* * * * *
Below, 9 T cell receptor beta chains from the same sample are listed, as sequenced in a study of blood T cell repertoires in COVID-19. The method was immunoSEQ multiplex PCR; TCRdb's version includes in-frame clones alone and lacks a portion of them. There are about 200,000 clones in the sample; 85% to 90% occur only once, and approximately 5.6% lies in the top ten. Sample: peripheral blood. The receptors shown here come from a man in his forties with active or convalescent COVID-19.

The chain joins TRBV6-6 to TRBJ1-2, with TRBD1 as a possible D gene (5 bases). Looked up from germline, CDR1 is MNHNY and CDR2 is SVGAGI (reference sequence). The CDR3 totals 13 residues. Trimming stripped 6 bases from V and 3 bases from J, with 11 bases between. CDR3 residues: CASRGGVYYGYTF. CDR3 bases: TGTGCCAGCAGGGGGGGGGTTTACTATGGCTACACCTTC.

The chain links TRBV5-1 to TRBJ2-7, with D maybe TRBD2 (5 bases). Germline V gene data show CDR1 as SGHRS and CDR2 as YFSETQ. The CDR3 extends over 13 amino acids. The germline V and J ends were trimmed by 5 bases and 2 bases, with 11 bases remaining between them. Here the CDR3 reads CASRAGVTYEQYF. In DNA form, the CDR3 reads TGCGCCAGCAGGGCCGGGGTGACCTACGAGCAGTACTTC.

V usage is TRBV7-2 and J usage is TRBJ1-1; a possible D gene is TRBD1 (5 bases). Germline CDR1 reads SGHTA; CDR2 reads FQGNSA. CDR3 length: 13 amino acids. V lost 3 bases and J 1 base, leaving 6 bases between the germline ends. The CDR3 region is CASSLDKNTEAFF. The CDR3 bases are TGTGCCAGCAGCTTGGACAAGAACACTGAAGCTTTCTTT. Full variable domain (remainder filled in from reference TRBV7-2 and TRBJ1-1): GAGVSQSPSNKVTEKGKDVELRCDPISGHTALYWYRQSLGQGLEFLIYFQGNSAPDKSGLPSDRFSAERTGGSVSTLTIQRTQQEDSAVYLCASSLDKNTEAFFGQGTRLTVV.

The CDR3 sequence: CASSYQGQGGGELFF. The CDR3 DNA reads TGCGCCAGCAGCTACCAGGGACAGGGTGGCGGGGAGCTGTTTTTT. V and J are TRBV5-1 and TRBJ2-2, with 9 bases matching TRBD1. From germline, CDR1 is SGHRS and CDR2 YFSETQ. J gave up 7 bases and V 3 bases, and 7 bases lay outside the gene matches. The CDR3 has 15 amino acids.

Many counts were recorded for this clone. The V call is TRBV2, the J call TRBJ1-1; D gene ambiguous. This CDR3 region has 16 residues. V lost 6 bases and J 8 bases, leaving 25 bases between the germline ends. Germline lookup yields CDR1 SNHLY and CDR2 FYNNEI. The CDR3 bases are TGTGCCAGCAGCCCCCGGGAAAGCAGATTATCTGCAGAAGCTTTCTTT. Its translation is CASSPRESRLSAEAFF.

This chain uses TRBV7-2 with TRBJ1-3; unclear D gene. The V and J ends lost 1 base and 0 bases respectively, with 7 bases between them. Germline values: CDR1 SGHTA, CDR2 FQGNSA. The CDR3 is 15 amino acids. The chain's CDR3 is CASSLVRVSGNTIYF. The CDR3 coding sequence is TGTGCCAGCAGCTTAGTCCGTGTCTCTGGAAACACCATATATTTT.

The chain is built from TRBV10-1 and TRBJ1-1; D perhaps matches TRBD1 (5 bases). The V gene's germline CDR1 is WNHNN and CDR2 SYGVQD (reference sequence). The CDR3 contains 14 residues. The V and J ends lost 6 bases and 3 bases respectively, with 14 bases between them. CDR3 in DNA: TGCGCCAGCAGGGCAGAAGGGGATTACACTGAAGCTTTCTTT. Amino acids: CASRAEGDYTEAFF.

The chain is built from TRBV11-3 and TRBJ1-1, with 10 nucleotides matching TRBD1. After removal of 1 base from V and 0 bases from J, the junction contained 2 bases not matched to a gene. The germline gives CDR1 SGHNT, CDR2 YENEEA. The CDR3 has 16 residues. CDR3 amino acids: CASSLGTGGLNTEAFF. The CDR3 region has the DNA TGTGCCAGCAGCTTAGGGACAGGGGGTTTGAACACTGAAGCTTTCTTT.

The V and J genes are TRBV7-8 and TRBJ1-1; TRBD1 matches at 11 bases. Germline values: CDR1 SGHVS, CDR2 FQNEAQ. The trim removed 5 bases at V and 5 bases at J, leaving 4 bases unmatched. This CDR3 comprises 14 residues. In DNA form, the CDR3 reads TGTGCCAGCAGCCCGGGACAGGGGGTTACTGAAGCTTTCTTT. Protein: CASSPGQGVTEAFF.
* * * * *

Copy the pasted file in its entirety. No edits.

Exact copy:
Below, 9 T cell receptor beta chains from the same sample are listed, as sequenced in a study of blood T cell repertoires in COVID-19. The method was immunoSEQ multiplex PCR; TCRdb's version includes in-frame clones alone and lacks a portion of them. There are about 200,000 clones in the sample; 85% to 90% occur only once, and approximately 5.6% lies in the top ten. Sample: peripheral blood. The receptors shown here come from a man in his forties with active or convalescent COVID-19.

The chain joins TRBV6-6 to TRBJ1-2, with TRBD1 as a possible D gene (5 bases). Looked up from germline, CDR1 is MNHNY and CDR2 is SVGAGI (reference sequence). The CDR3 totals 13 residues. Trimming stripped 6 bases from V and 3 bases from J, with 11 bases between. CDR3 residues: CASRGGVYYGYTF. CDR3 bases: TGTGCCAGCAGGGGGGGGGTTTACTATGGCTACACCTTC.

The chain links TRBV5-1 to TRBJ2-7, with D maybe TRBD2 (5 bases). Germline V gene data show CDR1 as SGHRS and CDR2 as YFSETQ. The CDR3 extends over 13 amino acids. The germline V and J ends were trimmed by 5 bases and 2 bases, with 11 bases remaining between them. Here the CDR3 reads CASRAGVTYEQYF. In DNA form, the CDR3 reads TGCGCCAGCAGGGCCGGGGTGACCTACGAGCAGTACTTC.

V usage is TRBV7-2 and J usage is TRBJ1-1; a possible D gene is TRBD1 (5 bases). Germline CDR1 reads SGHTA; CDR2 reads FQGNSA. CDR3 length: 13 amino acids. V lost 3 bases and J 1 base, leaving 6 bases between the germline ends. The CDR3 region is CASSLDKNTEAFF. The CDR3 bases are TGTGCCAGCAGCTTGGACAAGAACACTGAAGCTTTCTTT. Full variable domain (remainder filled in from reference TRBV7-2 and TRBJ1-1): GAGVSQSPSNKVTEKGKDVELRCDPISGHTALYWYRQSLGQGLEFLIYFQGNSAPDKSGLPSDRFSAERTGGSVSTLTIQRTQQEDSAVYLCASSLDKNTEAFFGQGTRLTVV.

The CDR3 sequence: CASSYQGQGGGELFF. The CDR3 DNA reads TGCGCCAGCAGCTACCAGGGACAGGGTGGCGGGGAGCTGTTTTTT. V and J are TRBV5-1 and TRBJ2-2, with 9 bases matching TRBD1. From germline, CDR1 is SGHRS and CDR2 YFSETQ. J gave up 7 bases and V 3 bases, and 7 bases lay outside the gene matches. The CDR3 has 15 amino acids.

Many counts were recorded for this clone. The V call is TRBV2, the J call TRBJ1-1; D gene ambiguous. This CDR3 region has 16 residues. V lost 6 bases and J 8 bases, leaving 25 bases between the germline ends. Germline lookup yields CDR1 SNHLY and CDR2 FYNNEI. The CDR3 bases are TGTGCCAGCAGCCCCCGGGAAAGCAGATTATCTGCAGAAGCTTTCTTT. Its translation is CASSPRESRLSAEAFF.

This chain uses TRBV7-2 with TRBJ1-3; unclear D gene. The V and J ends lost 1 base and 0 bases respectively, with 7 bases between them. Germline values: CDR1 SGHTA, CDR2 FQGNSA. The CDR3 is 15 amino acids. The chain's CDR3 is CASSLVRVSGNTIYF. The CDR3 coding sequence is TGTGCCAGCAGCTTAGTCCGTGTCTCTGGAAACACCATATATTTT.

The chain is built from TRBV10-1 and TRBJ1-1; D perhaps matches TRBD1 (5 bases). The V gene's germline CDR1 is WNHNN and CDR2 SYGVQD (reference sequence). The CDR3 contains 14 residues. The V and J ends lost 6 bases and 3 bases respectively, with 14 bases between them. CDR3 in DNA: TGCGCCAGCAGGGCAGAAGGGGATTACACTGAAGCTTTCTTT. Amino acids: CASRAEGDYTEAFF.

The chain is built from TRBV11-3 and TRBJ1-1, with 10 nucleotides matching TRBD1. After removal of 1 base from V and 0 bases from J, the junction contained 2 bases not matched to a gene. The germline gives CDR1 SGHNT, CDR2 YENEEA. The CDR3 has 16 residues. CDR3 amino acids: CASSLGTGGLNTEAFF. The CDR3 region has the DNA TGTGCCAGCAGCTTAGGGACAGGGGGTTTGAACACTGAAGCTTTCTTT.

The V and J genes are TRBV7-8 and TRBJ1-1; TRBD1 matches at 11 bases. Germline values: CDR1 SGHVS, CDR2 FQNEAQ. The trim removed 5 bases at V and 5 bases at J, leaving 4 bases unmatched. This CDR3 comprises 14 residues. In DNA form, the CDR3 reads TGTGCCAGCAGCCCGGGACAGGGGGTTACTGAAGCTTTCTTT. Protein: CASSPGQGVTEAFF.